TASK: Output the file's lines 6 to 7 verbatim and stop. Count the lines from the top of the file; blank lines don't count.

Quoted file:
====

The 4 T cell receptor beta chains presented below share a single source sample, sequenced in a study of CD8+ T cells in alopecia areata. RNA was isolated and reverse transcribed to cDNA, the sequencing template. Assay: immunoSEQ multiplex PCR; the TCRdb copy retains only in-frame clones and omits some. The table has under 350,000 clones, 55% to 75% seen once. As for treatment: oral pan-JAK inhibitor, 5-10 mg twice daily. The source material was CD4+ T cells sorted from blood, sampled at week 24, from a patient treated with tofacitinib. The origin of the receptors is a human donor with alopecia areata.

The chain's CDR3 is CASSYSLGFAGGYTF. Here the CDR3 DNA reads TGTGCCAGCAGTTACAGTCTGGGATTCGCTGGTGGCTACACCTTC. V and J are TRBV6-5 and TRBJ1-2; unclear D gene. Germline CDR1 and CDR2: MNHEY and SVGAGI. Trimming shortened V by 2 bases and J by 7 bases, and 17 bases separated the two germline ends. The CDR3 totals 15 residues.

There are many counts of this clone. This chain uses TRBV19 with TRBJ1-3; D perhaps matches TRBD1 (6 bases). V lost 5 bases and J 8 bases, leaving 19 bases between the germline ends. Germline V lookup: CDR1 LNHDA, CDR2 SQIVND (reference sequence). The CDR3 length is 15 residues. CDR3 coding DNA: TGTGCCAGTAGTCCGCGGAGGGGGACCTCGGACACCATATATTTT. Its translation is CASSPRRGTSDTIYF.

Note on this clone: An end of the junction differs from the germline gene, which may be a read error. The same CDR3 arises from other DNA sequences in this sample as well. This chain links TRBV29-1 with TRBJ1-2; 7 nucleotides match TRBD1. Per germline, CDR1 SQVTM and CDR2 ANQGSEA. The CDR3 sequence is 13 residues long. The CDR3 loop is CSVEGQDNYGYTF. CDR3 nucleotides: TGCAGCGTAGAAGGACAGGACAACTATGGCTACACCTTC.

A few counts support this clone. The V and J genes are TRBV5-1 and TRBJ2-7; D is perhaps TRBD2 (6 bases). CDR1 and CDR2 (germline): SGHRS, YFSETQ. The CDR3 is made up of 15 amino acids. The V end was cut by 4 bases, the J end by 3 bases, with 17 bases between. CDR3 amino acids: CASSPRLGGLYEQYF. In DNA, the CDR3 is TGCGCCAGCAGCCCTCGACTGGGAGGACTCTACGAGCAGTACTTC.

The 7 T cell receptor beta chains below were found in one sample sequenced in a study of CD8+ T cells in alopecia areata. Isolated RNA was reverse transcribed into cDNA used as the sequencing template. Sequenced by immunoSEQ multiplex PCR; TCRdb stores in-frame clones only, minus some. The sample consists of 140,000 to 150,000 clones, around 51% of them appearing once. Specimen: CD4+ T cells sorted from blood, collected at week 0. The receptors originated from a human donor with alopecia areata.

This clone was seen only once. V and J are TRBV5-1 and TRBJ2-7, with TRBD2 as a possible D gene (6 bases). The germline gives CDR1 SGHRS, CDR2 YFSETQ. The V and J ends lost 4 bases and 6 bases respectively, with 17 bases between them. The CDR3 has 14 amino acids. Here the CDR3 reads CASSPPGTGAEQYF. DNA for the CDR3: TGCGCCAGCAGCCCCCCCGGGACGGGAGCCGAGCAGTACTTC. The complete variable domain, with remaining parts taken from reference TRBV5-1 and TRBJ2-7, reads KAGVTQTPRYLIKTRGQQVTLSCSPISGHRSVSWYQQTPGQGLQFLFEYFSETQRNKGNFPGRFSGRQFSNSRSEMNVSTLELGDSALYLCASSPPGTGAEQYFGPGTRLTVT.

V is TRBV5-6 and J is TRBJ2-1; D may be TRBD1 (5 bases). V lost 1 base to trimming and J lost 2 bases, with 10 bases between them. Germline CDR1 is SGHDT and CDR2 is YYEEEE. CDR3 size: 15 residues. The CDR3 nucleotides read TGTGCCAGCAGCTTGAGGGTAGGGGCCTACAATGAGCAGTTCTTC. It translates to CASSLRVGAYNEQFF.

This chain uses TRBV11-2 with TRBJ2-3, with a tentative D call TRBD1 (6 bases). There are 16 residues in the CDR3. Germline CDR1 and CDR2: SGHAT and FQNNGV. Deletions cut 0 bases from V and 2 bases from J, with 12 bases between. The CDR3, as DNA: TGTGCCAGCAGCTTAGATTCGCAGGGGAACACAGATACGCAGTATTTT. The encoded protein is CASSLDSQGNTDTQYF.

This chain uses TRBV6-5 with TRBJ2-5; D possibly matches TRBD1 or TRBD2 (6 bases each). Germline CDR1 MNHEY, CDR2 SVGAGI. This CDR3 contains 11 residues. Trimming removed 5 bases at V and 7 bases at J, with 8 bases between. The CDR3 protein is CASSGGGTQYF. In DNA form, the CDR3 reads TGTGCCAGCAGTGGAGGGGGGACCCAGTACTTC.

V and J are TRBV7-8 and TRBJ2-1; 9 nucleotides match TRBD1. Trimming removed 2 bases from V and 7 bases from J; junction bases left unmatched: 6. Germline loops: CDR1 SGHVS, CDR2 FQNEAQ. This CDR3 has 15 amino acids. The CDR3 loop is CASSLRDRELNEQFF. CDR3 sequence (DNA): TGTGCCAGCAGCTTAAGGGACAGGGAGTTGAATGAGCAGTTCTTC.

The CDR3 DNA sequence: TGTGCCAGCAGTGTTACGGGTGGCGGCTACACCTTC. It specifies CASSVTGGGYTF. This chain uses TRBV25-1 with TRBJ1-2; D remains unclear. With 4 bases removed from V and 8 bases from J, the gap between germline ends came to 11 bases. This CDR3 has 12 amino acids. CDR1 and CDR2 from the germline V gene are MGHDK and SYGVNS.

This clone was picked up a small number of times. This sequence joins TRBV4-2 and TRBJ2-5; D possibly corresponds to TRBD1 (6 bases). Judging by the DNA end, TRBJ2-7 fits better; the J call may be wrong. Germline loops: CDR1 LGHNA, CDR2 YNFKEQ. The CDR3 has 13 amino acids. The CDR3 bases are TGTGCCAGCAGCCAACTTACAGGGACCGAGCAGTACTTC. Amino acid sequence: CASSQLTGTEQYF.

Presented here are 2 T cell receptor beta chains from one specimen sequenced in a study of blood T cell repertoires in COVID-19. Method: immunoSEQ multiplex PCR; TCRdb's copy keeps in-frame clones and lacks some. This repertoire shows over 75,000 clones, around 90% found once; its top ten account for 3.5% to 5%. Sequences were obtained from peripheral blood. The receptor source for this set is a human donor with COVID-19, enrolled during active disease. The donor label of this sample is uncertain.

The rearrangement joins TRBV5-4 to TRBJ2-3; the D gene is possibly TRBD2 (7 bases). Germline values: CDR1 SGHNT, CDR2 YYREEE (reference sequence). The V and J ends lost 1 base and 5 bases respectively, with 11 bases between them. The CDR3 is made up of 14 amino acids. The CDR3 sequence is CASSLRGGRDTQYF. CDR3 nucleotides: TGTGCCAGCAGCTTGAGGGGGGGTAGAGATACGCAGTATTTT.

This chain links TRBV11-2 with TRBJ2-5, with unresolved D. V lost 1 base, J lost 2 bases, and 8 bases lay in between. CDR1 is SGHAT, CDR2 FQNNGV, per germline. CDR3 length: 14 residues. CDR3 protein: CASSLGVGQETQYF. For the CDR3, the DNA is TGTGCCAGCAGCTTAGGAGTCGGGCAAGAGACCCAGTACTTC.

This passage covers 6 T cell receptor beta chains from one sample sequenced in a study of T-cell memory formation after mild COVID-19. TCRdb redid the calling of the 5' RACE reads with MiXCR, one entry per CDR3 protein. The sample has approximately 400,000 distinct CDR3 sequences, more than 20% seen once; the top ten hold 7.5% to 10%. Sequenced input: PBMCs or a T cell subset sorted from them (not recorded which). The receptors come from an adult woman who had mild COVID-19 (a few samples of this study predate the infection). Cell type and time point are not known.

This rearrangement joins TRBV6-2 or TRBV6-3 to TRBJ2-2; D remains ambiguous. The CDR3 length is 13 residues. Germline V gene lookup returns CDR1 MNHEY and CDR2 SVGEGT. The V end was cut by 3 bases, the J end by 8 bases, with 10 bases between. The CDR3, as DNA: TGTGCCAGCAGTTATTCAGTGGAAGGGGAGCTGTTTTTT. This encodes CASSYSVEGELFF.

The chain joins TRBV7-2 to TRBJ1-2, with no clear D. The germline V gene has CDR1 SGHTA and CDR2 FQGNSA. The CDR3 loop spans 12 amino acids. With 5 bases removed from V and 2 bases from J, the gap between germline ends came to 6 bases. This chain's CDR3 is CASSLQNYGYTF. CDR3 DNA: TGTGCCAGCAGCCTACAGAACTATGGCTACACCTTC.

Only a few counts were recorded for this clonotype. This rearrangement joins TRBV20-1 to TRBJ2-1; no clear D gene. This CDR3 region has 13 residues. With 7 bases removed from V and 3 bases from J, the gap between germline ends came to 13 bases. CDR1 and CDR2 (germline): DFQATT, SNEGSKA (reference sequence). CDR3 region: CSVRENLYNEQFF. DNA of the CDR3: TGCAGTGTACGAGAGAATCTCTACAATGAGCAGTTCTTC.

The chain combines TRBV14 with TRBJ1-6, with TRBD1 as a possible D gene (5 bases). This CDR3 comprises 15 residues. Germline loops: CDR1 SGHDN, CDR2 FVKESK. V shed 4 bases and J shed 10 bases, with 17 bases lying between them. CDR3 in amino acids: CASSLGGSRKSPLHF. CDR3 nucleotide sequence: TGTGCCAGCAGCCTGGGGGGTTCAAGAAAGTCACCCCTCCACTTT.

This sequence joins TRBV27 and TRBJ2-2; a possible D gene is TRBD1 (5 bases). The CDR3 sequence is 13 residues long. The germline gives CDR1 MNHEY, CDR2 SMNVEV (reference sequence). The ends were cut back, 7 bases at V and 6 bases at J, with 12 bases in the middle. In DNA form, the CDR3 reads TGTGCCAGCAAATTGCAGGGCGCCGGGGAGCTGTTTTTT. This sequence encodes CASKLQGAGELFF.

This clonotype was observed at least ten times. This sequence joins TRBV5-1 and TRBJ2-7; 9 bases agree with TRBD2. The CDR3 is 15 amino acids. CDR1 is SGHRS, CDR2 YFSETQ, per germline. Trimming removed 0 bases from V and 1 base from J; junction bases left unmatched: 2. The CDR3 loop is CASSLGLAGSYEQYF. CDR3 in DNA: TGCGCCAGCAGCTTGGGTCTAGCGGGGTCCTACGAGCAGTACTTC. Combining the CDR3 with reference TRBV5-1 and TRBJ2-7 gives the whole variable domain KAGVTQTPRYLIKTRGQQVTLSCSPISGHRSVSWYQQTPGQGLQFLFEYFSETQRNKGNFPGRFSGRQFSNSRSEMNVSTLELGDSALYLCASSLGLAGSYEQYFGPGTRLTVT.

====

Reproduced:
The 7 T cell receptor beta chains below were found in one sample sequenced in a study of CD8+ T cells in alopecia areata. Isolated RNA was reverse transcribed into cDNA used as the sequencing template. Sequenced by immunoSEQ multiplex PCR; TCRdb stores in-frame clones only, minus some. The sample consists of 140,000 to 150,000 clones, around 51% of them appearing once. Specimen: CD4+ T cells sorted from blood, collected at week 0. The receptors originated from a human donor with alopecia areata.

This clone was seen only once. V and J are TRBV5-1 and TRBJ2-7, with TRBD2 as a possible D gene (6 bases). The germline gives CDR1 SGHRS, CDR2 YFSETQ. The V and J ends lost 4 bases and 6 bases respectively, with 17 bases between them. The CDR3 has 14 amino acids. Here the CDR3 reads CASSPPGTGAEQYF. DNA for the CDR3: TGCGCCAGCAGCCCCCCCGGGACGGGAGCCGAGCAGTACTTC. The complete variable domain, with remaining parts taken from reference TRBV5-1 and TRBJ2-7, reads KAGVTQTPRYLIKTRGQQVTLSCSPISGHRSVSWYQQTPGQGLQFLFEYFSETQRNKGNFPGRFSGRQFSNSRSEMNVSTLELGDSALYLCASSPPGTGAEQYFGPGTRLTVT.